By Elias Marat
When millions of people across the United States received their federal stimulus checks to help them cope with the devastating economic repercussions of the novel coronavirus pandemic and resulting lockdown, most people spent their checks on basic necessities like food, rent, mortgage, utilities, and other basic necessities
However, one man from East Tampa, Florida, decided to use his funds to invest in a much more long-term project: building his own garden at home and using it to help provide food for himself. He’s now teaching his community about the massive benefits of food independence.
Michael Chaney, who goes by the nickname “Spirit Mike,” has long been interested in gardening. It wasn’t until the pandemic struck and local supermarkets were struck by the crisis that he was able to muster the self-motivation and time to fully pursue what began as a hobby and now has turned into his passion.
When he received his first stimulus check, he immediately used the funds to purchase some pots and start growing his first tomato plant. He also spoke to seasoned gardeners at the nearby A Land of Delight Natural Farm to pick up some materials and advice that would enable him to begin growing his own food, he told local radio station WMNF.
Now, Chaney is growing not only tomatoes but also collard greens, ghost peppers, mustard greens, strawberry guava, eggplants, onions, papaya, cashew apples, sugar cane, lemon, yucca, and lettuce, among other plants on his .3 acres of land.
I do biointensive gardening, which means planting as much as you can in a small space,” Chaney told Atlanta Black Star. “I specifically picked these types of fruits [dwarf plants] because they grow fruit fast.”
Chaney derives the most pride from his moringa trees, which he values for its high vitamin C content and celebrated medicinal properties as well as its antifungal, antiviral, anti-inflammatory and antidepressant qualities.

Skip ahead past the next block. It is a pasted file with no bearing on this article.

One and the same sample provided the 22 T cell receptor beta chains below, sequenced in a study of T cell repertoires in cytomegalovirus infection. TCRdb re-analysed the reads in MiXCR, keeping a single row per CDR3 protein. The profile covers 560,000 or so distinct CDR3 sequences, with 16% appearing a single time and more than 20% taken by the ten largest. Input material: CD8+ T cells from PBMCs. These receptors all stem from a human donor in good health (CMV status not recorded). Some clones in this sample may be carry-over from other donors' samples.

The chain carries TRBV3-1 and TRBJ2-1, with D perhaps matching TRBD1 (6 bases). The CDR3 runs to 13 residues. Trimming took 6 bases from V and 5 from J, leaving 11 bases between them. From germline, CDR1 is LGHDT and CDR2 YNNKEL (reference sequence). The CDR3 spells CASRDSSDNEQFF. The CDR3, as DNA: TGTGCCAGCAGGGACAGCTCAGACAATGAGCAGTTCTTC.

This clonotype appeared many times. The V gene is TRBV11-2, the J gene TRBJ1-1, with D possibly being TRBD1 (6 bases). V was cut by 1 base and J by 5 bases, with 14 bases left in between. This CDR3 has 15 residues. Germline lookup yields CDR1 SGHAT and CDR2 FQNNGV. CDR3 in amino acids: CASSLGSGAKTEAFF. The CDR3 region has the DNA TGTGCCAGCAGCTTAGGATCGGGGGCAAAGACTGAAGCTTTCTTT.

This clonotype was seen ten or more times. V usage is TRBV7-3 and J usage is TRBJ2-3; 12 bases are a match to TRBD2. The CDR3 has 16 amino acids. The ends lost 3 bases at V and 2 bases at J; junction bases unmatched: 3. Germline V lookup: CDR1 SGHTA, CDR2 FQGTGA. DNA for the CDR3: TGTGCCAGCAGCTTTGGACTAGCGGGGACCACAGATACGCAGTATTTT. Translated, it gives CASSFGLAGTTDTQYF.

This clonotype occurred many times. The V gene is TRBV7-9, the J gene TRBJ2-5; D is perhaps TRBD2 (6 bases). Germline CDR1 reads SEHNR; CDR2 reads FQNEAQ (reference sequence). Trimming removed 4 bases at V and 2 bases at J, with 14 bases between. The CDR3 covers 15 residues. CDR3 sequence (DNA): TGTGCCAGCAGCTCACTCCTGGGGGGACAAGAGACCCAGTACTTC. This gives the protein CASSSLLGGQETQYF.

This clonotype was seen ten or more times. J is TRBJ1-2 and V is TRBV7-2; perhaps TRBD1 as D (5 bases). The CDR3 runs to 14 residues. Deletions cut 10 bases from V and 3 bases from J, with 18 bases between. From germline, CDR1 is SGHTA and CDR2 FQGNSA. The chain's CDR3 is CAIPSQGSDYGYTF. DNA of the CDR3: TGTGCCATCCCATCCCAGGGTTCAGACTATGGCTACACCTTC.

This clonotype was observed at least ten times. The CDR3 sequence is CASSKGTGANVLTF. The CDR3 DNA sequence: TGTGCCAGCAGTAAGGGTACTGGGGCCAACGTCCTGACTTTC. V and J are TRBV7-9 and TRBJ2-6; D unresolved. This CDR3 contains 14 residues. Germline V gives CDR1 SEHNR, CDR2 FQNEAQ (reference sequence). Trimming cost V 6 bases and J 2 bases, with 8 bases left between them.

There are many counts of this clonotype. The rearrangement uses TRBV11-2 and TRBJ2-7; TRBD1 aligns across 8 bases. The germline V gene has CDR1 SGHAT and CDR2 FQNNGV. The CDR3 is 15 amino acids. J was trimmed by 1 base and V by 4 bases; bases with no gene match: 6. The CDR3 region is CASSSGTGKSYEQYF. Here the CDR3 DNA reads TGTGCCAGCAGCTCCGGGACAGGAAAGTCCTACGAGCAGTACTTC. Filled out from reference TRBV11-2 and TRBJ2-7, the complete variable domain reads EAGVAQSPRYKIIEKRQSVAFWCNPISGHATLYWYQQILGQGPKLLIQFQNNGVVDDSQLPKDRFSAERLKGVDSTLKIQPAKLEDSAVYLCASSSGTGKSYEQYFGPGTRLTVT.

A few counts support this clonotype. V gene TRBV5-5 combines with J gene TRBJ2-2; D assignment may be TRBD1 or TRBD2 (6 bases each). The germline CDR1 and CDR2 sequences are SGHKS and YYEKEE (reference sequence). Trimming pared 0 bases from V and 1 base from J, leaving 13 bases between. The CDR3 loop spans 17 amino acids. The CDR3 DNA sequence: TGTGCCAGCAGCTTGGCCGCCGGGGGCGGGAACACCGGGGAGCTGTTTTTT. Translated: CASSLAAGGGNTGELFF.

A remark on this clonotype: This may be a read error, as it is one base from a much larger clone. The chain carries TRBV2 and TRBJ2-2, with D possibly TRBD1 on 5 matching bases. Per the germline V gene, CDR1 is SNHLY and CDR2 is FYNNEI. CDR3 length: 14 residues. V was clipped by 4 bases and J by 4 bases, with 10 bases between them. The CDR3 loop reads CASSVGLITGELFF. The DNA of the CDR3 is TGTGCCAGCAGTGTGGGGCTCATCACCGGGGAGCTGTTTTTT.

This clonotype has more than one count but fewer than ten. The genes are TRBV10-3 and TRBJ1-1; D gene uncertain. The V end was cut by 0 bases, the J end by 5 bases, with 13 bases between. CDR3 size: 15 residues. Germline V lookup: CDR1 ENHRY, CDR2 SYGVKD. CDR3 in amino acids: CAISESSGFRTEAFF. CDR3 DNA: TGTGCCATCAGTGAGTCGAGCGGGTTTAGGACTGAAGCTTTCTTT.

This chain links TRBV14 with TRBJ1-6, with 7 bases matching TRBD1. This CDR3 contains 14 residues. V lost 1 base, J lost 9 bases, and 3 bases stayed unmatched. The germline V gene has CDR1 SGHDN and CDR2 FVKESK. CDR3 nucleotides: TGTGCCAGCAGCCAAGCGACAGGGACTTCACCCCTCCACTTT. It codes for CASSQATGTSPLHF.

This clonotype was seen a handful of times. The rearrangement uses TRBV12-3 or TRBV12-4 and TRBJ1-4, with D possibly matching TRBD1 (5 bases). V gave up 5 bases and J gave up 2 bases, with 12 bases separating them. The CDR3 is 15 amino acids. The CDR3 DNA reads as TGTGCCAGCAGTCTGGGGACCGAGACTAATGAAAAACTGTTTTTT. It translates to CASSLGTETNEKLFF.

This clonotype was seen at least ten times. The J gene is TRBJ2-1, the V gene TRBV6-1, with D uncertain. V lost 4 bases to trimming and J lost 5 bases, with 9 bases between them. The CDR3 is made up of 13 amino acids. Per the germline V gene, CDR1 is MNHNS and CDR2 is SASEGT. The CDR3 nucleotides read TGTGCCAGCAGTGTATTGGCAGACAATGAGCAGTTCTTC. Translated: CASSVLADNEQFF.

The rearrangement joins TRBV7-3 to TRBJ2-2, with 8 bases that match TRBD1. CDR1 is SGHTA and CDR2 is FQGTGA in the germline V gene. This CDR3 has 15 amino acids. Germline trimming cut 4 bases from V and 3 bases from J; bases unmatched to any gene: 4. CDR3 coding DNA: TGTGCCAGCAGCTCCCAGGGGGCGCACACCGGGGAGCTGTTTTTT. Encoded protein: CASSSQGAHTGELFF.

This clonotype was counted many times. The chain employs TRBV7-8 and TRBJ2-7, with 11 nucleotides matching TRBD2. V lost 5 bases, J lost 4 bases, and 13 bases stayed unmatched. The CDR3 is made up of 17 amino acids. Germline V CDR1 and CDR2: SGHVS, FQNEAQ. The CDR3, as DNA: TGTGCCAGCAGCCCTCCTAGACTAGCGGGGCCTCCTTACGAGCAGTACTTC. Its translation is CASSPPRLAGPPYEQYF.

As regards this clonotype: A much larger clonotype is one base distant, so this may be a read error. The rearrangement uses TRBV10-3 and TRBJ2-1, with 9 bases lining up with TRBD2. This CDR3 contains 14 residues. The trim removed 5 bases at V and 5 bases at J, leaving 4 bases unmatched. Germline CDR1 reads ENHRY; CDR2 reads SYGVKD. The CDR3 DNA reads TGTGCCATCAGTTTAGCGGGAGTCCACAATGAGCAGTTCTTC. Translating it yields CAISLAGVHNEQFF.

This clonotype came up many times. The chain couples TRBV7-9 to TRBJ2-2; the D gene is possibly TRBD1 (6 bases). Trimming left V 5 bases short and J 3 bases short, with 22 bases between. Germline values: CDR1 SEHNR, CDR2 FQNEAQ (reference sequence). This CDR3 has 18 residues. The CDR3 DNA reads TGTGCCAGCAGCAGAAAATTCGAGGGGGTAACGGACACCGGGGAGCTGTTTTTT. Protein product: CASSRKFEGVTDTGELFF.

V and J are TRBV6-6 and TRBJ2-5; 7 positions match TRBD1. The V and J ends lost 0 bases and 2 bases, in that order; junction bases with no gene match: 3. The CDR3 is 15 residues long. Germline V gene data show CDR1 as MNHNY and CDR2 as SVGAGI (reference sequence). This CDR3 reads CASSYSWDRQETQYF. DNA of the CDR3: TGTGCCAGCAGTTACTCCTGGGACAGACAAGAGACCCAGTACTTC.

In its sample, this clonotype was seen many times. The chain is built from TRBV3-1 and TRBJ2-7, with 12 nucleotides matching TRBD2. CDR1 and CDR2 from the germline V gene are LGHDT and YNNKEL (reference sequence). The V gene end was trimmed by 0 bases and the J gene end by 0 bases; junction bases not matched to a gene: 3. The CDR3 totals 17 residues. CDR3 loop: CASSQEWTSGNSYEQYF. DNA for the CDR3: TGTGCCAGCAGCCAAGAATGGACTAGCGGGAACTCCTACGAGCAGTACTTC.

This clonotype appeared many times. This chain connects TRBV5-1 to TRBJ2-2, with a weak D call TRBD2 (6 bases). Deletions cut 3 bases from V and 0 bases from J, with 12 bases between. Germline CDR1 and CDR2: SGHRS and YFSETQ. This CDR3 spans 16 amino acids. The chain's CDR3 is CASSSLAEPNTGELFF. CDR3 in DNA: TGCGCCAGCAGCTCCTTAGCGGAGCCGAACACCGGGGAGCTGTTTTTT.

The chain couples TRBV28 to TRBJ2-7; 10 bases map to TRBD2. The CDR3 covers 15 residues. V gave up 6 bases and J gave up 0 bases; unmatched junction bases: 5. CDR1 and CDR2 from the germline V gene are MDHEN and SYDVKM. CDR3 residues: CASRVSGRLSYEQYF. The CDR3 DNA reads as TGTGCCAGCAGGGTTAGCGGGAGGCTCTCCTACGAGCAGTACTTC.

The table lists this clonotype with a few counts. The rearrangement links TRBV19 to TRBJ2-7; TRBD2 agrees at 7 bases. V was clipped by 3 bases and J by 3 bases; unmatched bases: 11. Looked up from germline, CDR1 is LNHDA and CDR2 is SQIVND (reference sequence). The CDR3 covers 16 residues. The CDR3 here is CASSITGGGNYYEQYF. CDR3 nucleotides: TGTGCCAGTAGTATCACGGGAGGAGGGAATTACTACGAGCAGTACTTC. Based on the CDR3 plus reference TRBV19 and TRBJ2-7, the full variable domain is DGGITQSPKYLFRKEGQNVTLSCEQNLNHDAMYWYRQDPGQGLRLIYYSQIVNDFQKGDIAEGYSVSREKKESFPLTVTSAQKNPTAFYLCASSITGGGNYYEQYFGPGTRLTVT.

“That is the Michael Jordan and the Kobe Bryant together,” Chaney told WMNF with pride.
“If you were stranded somewhere and all you have is this and water you would not only survive, you would thrive,” Chaney added. “I don’t work out. All I did was add this to my diet and add flax seed fiber and I lost 65 lbs.”
Chaney also has nine chickens that he purchased for only $3 per chick.
“My aim is to make my food cost zero,” he explained. “So, my food scraps go into the soldier fly larvae bin, they eat that and produce more larvae. Those larvae get fed to the chickens. The chicken produces eggs, I sell the eggs and eat the eggs; life is good.”
Chaney made sure to meticulously plan his garden so that actually managing it and ensuring its success would be much easier.
“It’s very important that you plan your garden. Do your research before you put a dollar down because you want your dollar to go as far as it can,” Chaney said.
He is now upholding the garden – which he has named New World Growers – as an example of community self-determination and food independence at a time when food insecurity is sharply on the rise.